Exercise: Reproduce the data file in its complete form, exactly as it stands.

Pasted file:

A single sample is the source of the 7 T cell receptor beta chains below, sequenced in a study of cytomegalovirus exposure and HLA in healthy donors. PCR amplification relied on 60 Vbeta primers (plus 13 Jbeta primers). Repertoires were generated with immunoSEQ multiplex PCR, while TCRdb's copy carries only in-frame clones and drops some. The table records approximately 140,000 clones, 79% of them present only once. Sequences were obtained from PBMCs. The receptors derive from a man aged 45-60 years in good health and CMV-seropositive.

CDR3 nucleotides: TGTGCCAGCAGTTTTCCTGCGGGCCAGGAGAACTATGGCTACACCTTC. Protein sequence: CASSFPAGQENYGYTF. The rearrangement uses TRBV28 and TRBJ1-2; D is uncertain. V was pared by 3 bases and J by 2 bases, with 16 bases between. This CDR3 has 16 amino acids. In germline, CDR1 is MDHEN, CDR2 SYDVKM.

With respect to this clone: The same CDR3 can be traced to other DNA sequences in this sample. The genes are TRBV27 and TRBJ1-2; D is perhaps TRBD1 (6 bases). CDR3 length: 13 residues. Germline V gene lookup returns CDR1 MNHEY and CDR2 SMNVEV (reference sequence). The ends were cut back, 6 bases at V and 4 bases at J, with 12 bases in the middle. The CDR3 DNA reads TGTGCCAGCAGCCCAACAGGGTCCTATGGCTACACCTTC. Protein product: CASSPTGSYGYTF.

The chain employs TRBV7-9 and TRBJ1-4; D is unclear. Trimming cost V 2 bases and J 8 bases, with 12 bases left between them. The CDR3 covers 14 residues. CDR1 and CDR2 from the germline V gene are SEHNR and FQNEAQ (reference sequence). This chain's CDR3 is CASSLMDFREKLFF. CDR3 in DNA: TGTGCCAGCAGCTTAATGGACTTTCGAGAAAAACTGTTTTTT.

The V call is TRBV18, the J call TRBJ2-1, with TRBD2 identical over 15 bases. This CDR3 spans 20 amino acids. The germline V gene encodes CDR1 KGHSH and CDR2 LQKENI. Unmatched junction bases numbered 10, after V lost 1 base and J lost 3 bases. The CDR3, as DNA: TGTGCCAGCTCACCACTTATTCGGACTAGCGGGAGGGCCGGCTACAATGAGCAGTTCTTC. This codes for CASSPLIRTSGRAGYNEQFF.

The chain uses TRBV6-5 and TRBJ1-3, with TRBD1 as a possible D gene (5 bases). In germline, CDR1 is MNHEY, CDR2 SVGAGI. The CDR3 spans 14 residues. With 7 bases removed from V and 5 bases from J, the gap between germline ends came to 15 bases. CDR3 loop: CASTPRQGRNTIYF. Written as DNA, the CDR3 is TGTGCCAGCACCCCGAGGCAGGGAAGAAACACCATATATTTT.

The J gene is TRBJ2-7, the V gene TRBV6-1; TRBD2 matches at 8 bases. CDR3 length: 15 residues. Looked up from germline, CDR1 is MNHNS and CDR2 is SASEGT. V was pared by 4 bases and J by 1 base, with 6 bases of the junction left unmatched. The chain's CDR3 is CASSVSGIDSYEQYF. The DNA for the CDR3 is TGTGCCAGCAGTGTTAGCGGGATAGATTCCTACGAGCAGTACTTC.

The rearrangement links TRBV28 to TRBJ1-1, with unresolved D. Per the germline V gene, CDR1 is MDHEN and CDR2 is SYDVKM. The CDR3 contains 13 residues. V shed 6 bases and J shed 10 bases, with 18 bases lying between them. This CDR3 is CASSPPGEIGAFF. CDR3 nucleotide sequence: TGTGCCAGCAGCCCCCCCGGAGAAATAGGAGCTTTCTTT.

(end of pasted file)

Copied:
A single sample is the source of the 7 T cell receptor beta chains below, sequenced in a study of cytomegalovirus exposure and HLA in healthy donors. PCR amplification relied on 60 Vbeta primers (plus 13 Jbeta primers). Repertoires were generated with immunoSEQ multiplex PCR, while TCRdb's copy carries only in-frame clones and drops some. The table records approximately 140,000 clones, 79% of them present only once. Sequences were obtained from PBMCs. The receptors derive from a man aged 45-60 years in good health and CMV-seropositive.

CDR3 nucleotides: TGTGCCAGCAGTTTTCCTGCGGGCCAGGAGAACTATGGCTACACCTTC. Protein sequence: CASSFPAGQENYGYTF. The rearrangement uses TRBV28 and TRBJ1-2; D is uncertain. V was pared by 3 bases and J by 2 bases, with 16 bases between. This CDR3 has 16 amino acids. In germline, CDR1 is MDHEN, CDR2 SYDVKM.

With respect to this clone: The same CDR3 can be traced to other DNA sequences in this sample. The genes are TRBV27 and TRBJ1-2; D is perhaps TRBD1 (6 bases). CDR3 length: 13 residues. Germline V gene lookup returns CDR1 MNHEY and CDR2 SMNVEV (reference sequence). The ends were cut back, 6 bases at V and 4 bases at J, with 12 bases in the middle. The CDR3 DNA reads TGTGCCAGCAGCCCAACAGGGTCCTATGGCTACACCTTC. Protein product: CASSPTGSYGYTF.

The chain employs TRBV7-9 and TRBJ1-4; D is unclear. Trimming cost V 2 bases and J 8 bases, with 12 bases left between them. The CDR3 covers 14 residues. CDR1 and CDR2 from the germline V gene are SEHNR and FQNEAQ (reference sequence). This chain's CDR3 is CASSLMDFREKLFF. CDR3 in DNA: TGTGCCAGCAGCTTAATGGACTTTCGAGAAAAACTGTTTTTT.

The V call is TRBV18, the J call TRBJ2-1, with TRBD2 identical over 15 bases. This CDR3 spans 20 amino acids. The germline V gene encodes CDR1 KGHSH and CDR2 LQKENI. Unmatched junction bases numbered 10, after V lost 1 base and J lost 3 bases. The CDR3, as DNA: TGTGCCAGCTCACCACTTATTCGGACTAGCGGGAGGGCCGGCTACAATGAGCAGTTCTTC. This codes for CASSPLIRTSGRAGYNEQFF.

The chain uses TRBV6-5 and TRBJ1-3, with TRBD1 as a possible D gene (5 bases). In germline, CDR1 is MNHEY, CDR2 SVGAGI. The CDR3 spans 14 residues. With 7 bases removed from V and 5 bases from J, the gap between germline ends came to 15 bases. CDR3 loop: CASTPRQGRNTIYF. Written as DNA, the CDR3 is TGTGCCAGCACCCCGAGGCAGGGAAGAAACACCATATATTTT.

The J gene is TRBJ2-7, the V gene TRBV6-1; TRBD2 matches at 8 bases. CDR3 length: 15 residues. Looked up from germline, CDR1 is MNHNS and CDR2 is SASEGT. V was pared by 4 bases and J by 1 base, with 6 bases of the junction left unmatched. The chain's CDR3 is CASSVSGIDSYEQYF. The DNA for the CDR3 is TGTGCCAGCAGTGTTAGCGGGATAGATTCCTACGAGCAGTACTTC.

The rearrangement links TRBV28 to TRBJ1-1, with unresolved D. Per the germline V gene, CDR1 is MDHEN and CDR2 is SYDVKM. The CDR3 contains 13 residues. V shed 6 bases and J shed 10 bases, with 18 bases lying between them. This CDR3 is CASSPPGEIGAFF. CDR3 nucleotide sequence: TGTGCCAGCAGCCCCCCCGGAGAAATAGGAGCTTTCTTT.